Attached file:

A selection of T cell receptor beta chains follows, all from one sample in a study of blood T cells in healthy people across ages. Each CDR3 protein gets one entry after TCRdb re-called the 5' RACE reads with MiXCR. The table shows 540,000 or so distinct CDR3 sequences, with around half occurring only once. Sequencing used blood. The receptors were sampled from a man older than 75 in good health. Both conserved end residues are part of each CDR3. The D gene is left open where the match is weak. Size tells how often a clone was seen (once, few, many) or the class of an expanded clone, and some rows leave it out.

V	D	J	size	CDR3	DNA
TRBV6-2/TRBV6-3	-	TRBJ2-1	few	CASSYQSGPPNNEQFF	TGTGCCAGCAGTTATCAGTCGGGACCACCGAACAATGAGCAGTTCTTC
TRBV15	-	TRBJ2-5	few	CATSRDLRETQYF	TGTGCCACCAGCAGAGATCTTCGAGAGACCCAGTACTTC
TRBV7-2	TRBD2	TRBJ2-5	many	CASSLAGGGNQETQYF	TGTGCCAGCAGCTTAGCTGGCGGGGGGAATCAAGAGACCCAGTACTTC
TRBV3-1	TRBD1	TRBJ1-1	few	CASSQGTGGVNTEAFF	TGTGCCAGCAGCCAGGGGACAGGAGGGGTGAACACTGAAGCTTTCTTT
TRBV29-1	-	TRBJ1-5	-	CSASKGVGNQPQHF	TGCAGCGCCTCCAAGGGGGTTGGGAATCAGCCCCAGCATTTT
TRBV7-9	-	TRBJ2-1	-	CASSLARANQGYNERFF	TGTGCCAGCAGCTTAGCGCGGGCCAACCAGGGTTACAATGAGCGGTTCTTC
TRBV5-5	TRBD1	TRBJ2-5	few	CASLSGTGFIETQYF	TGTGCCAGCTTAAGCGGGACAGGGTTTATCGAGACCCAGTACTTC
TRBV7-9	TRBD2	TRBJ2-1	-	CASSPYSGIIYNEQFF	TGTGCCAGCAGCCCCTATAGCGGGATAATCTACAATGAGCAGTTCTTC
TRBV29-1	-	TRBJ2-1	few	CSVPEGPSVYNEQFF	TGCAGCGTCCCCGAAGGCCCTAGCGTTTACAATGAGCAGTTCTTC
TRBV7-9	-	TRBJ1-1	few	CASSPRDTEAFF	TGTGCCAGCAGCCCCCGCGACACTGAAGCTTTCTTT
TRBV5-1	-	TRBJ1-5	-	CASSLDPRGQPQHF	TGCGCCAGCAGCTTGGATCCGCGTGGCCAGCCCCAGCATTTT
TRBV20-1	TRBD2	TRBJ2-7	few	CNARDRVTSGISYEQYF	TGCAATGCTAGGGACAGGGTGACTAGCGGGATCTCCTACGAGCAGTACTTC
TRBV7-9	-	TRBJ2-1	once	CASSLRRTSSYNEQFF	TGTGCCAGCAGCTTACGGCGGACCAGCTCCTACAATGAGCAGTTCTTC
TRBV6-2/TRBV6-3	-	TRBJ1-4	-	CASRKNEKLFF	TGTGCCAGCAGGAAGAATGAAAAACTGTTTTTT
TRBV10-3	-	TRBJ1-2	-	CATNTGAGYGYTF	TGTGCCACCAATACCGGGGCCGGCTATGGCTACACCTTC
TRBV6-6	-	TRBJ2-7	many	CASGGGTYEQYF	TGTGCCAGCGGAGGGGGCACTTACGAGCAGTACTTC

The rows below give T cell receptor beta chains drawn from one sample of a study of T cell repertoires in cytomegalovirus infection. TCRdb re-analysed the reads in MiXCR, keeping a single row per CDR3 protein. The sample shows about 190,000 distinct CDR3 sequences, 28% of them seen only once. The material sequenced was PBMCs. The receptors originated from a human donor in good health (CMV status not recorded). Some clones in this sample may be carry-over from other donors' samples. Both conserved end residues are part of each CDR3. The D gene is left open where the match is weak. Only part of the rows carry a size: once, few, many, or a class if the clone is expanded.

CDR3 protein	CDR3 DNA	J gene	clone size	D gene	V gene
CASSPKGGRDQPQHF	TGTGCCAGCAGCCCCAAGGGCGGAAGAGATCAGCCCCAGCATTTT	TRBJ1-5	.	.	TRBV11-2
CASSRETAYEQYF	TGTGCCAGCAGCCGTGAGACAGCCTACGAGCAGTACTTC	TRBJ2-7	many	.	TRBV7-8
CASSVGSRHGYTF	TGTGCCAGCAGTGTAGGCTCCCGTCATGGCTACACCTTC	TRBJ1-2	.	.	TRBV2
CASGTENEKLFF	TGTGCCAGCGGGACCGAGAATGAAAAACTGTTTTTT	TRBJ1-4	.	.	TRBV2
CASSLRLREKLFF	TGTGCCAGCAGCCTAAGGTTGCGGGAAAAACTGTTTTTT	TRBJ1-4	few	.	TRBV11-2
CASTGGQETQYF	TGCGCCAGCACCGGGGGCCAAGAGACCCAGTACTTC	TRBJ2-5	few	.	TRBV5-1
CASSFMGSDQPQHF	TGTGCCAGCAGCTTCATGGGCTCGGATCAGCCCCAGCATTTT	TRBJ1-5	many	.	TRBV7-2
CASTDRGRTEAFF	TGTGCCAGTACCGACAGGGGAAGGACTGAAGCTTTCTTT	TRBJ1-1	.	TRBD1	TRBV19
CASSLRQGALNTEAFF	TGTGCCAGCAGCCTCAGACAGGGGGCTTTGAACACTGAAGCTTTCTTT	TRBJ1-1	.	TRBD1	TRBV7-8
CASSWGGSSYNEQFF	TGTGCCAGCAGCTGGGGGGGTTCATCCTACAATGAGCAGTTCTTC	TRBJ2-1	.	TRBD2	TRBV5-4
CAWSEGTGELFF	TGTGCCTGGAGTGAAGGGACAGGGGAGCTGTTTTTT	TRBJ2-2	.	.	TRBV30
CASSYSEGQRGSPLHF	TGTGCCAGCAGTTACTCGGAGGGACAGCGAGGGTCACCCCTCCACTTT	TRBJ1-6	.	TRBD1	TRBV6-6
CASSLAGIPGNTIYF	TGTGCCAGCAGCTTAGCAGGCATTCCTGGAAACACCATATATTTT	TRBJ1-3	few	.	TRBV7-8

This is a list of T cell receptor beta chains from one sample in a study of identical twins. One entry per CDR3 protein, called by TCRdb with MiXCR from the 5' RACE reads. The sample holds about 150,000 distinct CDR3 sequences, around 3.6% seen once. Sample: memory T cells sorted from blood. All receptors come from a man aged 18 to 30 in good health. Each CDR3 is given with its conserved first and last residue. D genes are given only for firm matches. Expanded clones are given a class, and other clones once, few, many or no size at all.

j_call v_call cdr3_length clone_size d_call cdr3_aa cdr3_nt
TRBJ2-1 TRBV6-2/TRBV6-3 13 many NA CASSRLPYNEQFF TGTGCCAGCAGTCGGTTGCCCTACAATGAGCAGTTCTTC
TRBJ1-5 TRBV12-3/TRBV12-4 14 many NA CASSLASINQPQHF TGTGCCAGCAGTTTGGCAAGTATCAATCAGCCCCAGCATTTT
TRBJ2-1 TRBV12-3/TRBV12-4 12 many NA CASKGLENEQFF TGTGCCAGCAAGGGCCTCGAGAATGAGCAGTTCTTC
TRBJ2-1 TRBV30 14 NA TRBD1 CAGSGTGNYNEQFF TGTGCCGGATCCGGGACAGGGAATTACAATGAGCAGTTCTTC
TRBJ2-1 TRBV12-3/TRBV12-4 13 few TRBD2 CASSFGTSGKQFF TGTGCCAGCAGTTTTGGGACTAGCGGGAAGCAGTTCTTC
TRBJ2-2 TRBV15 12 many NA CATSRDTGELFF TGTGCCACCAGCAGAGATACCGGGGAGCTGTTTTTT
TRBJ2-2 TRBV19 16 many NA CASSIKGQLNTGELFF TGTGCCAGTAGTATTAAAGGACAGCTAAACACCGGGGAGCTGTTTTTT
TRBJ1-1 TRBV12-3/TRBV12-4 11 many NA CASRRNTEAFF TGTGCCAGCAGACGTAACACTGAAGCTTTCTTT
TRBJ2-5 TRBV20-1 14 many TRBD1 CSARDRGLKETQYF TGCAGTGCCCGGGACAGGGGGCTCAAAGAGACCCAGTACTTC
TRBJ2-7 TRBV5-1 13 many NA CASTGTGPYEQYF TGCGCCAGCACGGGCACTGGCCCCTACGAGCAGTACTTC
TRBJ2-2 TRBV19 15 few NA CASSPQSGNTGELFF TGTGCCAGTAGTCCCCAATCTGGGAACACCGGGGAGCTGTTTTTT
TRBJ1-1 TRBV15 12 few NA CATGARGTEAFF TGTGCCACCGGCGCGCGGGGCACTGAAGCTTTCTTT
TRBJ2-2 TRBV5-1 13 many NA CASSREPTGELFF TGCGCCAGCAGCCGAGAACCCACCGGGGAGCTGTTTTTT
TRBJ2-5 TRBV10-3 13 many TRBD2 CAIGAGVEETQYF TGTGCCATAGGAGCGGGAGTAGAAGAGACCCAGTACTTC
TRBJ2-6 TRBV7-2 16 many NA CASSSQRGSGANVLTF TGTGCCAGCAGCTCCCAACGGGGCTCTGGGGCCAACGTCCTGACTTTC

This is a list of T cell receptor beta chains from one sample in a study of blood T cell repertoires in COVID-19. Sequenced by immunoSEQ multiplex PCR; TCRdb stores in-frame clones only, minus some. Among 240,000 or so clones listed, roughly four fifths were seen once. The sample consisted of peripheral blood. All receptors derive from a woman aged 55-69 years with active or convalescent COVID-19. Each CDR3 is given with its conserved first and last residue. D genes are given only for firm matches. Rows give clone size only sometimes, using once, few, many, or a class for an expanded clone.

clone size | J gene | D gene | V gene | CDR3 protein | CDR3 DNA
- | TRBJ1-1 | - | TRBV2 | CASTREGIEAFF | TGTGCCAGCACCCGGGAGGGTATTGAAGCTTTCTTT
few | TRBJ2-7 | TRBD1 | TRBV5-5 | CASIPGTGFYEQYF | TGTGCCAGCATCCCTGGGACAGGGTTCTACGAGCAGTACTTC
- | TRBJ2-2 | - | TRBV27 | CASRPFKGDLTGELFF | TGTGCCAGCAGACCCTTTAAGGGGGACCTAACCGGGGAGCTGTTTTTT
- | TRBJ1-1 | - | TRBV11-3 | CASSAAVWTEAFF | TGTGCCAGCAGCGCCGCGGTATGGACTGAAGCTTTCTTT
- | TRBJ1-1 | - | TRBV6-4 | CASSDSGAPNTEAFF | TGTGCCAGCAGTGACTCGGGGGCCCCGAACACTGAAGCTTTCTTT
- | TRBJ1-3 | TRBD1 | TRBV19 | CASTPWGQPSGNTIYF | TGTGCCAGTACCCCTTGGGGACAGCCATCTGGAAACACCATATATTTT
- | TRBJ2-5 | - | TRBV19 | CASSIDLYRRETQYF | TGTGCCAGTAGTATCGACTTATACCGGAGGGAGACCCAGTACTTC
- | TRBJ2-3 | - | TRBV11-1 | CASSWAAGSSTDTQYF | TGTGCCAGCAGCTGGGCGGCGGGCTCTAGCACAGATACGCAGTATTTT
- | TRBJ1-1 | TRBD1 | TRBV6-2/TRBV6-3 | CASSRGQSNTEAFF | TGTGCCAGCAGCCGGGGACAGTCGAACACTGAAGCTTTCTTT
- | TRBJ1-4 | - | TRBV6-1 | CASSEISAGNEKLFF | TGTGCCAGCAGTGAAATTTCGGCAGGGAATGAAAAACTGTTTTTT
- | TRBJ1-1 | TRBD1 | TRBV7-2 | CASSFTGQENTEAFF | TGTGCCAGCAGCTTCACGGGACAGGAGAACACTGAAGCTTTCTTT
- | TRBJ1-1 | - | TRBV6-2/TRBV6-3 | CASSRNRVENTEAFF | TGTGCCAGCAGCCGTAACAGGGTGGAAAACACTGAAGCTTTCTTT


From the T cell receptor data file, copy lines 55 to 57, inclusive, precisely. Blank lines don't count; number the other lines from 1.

- | TRBJ2-2 | - | TRBV27 | CASRPFKGDLTGELFF | TGTGCCAGCAGACCCTTTAAGGGGGACCTAACCGGGGAGCTGTTTTTT
- | TRBJ1-1 | - | TRBV11-3 | CASSAAVWTEAFF | TGTGCCAGCAGCGCCGCGGTATGGACTGAAGCTTTCTTT
- | TRBJ1-1 | - | TRBV6-4 | CASSDSGAPNTEAFF | TGTGCCAGCAGTGACTCGGGGGCCCCGAACACTGAAGCTTTCTTT